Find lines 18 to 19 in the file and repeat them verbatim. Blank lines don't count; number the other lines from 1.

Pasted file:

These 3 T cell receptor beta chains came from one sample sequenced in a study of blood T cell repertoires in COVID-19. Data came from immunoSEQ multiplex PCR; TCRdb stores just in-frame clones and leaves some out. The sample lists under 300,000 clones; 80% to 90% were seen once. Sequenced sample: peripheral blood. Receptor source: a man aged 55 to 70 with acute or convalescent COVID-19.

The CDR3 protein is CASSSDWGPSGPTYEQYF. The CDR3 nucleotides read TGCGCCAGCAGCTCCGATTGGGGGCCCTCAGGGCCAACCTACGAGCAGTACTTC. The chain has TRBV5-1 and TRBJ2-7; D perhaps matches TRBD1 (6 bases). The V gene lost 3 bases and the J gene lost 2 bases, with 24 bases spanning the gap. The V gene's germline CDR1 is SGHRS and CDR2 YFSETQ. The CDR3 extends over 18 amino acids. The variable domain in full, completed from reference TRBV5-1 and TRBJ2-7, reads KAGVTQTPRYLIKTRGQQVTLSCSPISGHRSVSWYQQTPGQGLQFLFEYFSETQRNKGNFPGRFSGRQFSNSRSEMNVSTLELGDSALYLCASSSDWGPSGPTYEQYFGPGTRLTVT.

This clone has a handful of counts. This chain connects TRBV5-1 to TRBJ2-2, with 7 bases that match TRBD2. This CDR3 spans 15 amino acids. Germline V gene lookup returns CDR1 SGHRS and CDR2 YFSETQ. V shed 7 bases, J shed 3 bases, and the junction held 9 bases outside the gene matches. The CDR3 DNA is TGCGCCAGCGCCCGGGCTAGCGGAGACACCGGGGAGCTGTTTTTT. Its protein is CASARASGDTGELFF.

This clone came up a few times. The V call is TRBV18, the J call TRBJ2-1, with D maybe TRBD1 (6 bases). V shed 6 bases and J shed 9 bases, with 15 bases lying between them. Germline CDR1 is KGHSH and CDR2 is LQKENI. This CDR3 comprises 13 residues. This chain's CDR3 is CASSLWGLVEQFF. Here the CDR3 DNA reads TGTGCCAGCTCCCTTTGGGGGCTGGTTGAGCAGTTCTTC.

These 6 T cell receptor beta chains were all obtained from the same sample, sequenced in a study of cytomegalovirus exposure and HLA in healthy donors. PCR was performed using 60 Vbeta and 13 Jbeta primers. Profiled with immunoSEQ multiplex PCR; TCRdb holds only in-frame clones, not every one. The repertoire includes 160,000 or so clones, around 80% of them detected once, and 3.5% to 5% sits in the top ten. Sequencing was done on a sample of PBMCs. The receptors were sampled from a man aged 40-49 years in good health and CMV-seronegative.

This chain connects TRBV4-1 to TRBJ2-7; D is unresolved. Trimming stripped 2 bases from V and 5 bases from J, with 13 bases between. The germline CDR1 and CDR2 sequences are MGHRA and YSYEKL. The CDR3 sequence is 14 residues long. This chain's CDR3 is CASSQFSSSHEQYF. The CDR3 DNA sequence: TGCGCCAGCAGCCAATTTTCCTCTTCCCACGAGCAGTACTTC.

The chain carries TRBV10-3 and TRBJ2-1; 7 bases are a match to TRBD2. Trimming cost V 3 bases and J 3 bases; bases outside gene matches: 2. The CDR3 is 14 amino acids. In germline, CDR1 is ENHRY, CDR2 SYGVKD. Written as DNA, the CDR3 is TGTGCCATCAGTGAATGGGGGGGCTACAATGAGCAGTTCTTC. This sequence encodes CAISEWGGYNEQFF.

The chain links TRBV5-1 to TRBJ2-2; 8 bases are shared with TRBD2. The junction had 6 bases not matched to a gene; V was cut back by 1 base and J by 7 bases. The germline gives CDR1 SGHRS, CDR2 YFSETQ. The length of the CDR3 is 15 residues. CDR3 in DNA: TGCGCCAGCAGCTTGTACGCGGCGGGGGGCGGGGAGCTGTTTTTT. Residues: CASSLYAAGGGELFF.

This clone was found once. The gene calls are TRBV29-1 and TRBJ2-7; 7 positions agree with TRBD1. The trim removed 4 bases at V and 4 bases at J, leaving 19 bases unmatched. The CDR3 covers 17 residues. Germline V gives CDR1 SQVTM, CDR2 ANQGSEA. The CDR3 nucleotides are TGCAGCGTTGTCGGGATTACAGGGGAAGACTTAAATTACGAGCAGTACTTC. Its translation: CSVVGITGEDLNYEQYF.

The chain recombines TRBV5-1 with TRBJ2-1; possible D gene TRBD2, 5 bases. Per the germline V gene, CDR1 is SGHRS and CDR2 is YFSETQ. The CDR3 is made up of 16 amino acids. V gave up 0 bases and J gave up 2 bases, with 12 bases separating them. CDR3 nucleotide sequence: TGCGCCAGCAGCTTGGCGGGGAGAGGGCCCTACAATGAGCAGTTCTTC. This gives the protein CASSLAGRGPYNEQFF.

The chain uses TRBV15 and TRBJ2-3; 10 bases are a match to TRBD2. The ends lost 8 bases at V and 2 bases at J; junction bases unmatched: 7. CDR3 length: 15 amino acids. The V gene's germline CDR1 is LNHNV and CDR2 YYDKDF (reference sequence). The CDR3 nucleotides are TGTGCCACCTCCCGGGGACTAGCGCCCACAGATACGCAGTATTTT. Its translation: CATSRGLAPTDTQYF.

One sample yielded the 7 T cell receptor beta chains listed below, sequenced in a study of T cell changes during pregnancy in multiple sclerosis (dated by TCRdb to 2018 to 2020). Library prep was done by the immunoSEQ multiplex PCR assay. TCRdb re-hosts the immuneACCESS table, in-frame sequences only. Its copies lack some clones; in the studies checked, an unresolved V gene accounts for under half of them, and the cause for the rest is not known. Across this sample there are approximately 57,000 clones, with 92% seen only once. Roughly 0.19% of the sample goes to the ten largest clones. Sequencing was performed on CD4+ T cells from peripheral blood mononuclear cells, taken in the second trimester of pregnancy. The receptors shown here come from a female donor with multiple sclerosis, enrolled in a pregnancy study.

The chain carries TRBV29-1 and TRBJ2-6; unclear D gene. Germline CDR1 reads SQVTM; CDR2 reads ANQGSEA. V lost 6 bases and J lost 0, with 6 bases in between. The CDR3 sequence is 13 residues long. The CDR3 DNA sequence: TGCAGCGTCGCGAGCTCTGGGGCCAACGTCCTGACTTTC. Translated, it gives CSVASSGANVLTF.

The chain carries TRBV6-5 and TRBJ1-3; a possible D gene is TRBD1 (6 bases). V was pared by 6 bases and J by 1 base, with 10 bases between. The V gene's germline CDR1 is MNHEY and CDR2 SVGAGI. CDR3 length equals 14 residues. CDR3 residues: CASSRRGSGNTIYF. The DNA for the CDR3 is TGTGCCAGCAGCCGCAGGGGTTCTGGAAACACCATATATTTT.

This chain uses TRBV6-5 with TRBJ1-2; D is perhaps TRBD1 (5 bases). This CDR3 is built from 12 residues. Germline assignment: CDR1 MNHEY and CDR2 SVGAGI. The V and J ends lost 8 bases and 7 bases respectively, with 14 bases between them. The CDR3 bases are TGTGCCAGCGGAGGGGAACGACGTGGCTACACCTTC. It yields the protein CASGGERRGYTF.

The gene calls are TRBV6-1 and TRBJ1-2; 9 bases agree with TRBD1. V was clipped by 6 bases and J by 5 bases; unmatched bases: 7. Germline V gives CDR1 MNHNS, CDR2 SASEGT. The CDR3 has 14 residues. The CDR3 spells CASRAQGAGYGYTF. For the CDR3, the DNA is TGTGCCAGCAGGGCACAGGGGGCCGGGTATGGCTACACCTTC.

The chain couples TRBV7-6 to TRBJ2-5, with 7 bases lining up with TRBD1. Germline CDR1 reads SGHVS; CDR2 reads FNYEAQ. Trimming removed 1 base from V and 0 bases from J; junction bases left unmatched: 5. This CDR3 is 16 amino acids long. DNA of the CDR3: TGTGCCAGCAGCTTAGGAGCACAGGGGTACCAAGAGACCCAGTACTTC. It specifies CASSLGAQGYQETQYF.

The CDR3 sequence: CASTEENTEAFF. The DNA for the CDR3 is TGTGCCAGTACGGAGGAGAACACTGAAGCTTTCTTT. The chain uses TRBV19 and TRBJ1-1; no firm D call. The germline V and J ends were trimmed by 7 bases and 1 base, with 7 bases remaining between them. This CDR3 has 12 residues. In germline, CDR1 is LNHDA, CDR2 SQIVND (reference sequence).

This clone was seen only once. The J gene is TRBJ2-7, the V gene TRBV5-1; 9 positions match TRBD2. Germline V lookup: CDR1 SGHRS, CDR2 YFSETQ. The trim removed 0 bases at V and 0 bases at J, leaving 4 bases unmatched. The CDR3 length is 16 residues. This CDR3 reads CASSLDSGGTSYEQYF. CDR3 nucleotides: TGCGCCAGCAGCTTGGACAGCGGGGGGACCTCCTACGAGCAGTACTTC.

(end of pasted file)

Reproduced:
The CDR3 sequence: CASTEENTEAFF. The DNA for the CDR3 is TGTGCCAGTACGGAGGAGAACACTGAAGCTTTCTTT. The chain uses TRBV19 and TRBJ1-1; no firm D call. The germline V and J ends were trimmed by 7 bases and 1 base, with 7 bases remaining between them. This CDR3 has 12 residues. In germline, CDR1 is LNHDA, CDR2 SQIVND (reference sequence).

This clone was seen only once. The J gene is TRBJ2-7, the V gene TRBV5-1; 9 positions match TRBD2. Germline V lookup: CDR1 SGHRS, CDR2 YFSETQ. The trim removed 0 bases at V and 0 bases at J, leaving 4 bases unmatched. The CDR3 length is 16 residues. This CDR3 reads CASSLDSGGTSYEQYF. CDR3 nucleotides: TGCGCCAGCAGCTTGGACAGCGGGGGGACCTCCTACGAGCAGTACTTC.